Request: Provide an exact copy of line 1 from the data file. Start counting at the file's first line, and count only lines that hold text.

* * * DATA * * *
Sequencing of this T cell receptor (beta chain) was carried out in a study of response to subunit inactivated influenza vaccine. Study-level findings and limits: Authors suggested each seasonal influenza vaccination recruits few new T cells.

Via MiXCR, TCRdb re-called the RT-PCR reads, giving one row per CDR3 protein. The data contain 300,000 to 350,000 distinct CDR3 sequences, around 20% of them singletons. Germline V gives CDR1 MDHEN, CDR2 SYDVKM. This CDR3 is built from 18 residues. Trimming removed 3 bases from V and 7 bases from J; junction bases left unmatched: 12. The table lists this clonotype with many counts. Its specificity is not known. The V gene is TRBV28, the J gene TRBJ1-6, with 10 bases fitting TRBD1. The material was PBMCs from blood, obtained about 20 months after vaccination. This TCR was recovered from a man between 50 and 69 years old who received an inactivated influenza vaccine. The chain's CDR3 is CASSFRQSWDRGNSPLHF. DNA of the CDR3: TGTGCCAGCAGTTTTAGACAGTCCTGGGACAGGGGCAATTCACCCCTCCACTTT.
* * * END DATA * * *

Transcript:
Sequencing of this T cell receptor (beta chain) was carried out in a study of response to subunit inactivated influenza vaccine. Study-level findings and limits: Authors suggested each seasonal influenza vaccination recruits few new T cells.